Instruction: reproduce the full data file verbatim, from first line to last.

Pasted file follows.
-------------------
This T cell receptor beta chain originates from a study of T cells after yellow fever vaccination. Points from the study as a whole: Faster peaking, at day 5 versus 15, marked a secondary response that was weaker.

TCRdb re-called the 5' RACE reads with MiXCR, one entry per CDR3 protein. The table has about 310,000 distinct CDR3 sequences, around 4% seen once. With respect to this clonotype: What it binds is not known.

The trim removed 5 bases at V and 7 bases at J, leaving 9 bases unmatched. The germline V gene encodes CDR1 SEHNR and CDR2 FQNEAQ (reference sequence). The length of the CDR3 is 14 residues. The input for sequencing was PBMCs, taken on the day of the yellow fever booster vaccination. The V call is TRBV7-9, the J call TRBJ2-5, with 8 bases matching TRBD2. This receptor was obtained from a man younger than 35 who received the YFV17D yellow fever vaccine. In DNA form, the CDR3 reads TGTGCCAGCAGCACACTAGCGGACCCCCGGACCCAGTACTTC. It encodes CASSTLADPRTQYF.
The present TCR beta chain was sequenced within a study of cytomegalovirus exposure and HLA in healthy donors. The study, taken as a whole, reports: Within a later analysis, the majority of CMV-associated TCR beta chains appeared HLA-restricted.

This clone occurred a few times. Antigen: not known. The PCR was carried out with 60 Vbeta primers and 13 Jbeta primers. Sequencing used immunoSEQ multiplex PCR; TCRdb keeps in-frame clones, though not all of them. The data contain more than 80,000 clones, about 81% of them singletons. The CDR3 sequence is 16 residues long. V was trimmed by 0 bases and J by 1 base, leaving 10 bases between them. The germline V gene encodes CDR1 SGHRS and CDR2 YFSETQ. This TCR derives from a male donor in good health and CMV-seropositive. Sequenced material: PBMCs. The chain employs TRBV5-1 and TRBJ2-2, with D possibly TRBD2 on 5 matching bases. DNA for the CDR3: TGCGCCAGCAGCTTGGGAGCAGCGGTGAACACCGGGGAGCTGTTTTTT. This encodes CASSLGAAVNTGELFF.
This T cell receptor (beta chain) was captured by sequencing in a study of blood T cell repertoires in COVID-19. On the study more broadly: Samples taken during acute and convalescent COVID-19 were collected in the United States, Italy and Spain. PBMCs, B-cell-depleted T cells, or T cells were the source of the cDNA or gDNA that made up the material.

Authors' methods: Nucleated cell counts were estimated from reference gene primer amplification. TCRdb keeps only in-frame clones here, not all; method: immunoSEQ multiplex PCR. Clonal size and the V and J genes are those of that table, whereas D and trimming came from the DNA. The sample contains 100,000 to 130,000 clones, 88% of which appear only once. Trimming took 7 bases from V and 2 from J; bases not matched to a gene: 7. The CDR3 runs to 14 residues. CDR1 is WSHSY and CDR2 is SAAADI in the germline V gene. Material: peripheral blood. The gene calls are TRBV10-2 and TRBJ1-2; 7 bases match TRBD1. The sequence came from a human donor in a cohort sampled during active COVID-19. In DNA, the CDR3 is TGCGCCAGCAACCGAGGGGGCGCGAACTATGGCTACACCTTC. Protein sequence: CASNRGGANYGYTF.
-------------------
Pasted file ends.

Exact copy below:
This T cell receptor beta chain originates from a study of T cells after yellow fever vaccination. Points from the study as a whole: Faster peaking, at day 5 versus 15, marked a secondary response that was weaker.

TCRdb re-called the 5' RACE reads with MiXCR, one entry per CDR3 protein. The table has about 310,000 distinct CDR3 sequences, around 4% seen once. With respect to this clonotype: What it binds is not known.

The trim removed 5 bases at V and 7 bases at J, leaving 9 bases unmatched. The germline V gene encodes CDR1 SEHNR and CDR2 FQNEAQ (reference sequence). The length of the CDR3 is 14 residues. The input for sequencing was PBMCs, taken on the day of the yellow fever booster vaccination. The V call is TRBV7-9, the J call TRBJ2-5, with 8 bases matching TRBD2. This receptor was obtained from a man younger than 35 who received the YFV17D yellow fever vaccine. In DNA form, the CDR3 reads TGTGCCAGCAGCACACTAGCGGACCCCCGGACCCAGTACTTC. It encodes CASSTLADPRTQYF.
The present TCR beta chain was sequenced within a study of cytomegalovirus exposure and HLA in healthy donors. The study, taken as a whole, reports: Within a later analysis, the majority of CMV-associated TCR beta chains appeared HLA-restricted.

This clone occurred a few times. Antigen: not known. The PCR was carried out with 60 Vbeta primers and 13 Jbeta primers. Sequencing used immunoSEQ multiplex PCR; TCRdb keeps in-frame clones, though not all of them. The data contain more than 80,000 clones, about 81% of them singletons. The CDR3 sequence is 16 residues long. V was trimmed by 0 bases and J by 1 base, leaving 10 bases between them. The germline V gene encodes CDR1 SGHRS and CDR2 YFSETQ. This TCR derives from a male donor in good health and CMV-seropositive. Sequenced material: PBMCs. The chain employs TRBV5-1 and TRBJ2-2, with D possibly TRBD2 on 5 matching bases. DNA for the CDR3: TGCGCCAGCAGCTTGGGAGCAGCGGTGAACACCGGGGAGCTGTTTTTT. This encodes CASSLGAAVNTGELFF.
This T cell receptor (beta chain) was captured by sequencing in a study of blood T cell repertoires in COVID-19. On the study more broadly: Samples taken during acute and convalescent COVID-19 were collected in the United States, Italy and Spain. PBMCs, B-cell-depleted T cells, or T cells were the source of the cDNA or gDNA that made up the material.

Authors' methods: Nucleated cell counts were estimated from reference gene primer amplification. TCRdb keeps only in-frame clones here, not all; method: immunoSEQ multiplex PCR. Clonal size and the V and J genes are those of that table, whereas D and trimming came from the DNA. The sample contains 100,000 to 130,000 clones, 88% of which appear only once. Trimming took 7 bases from V and 2 from J; bases not matched to a gene: 7. The CDR3 runs to 14 residues. CDR1 is WSHSY and CDR2 is SAAADI in the germline V gene. Material: peripheral blood. The gene calls are TRBV10-2 and TRBJ1-2; 7 bases match TRBD1. The sequence came from a human donor in a cohort sampled during active COVID-19. In DNA, the CDR3 is TGCGCCAGCAACCGAGGGGGCGCGAACTATGGCTACACCTTC. Protein sequence: CASNRGGANYGYTF.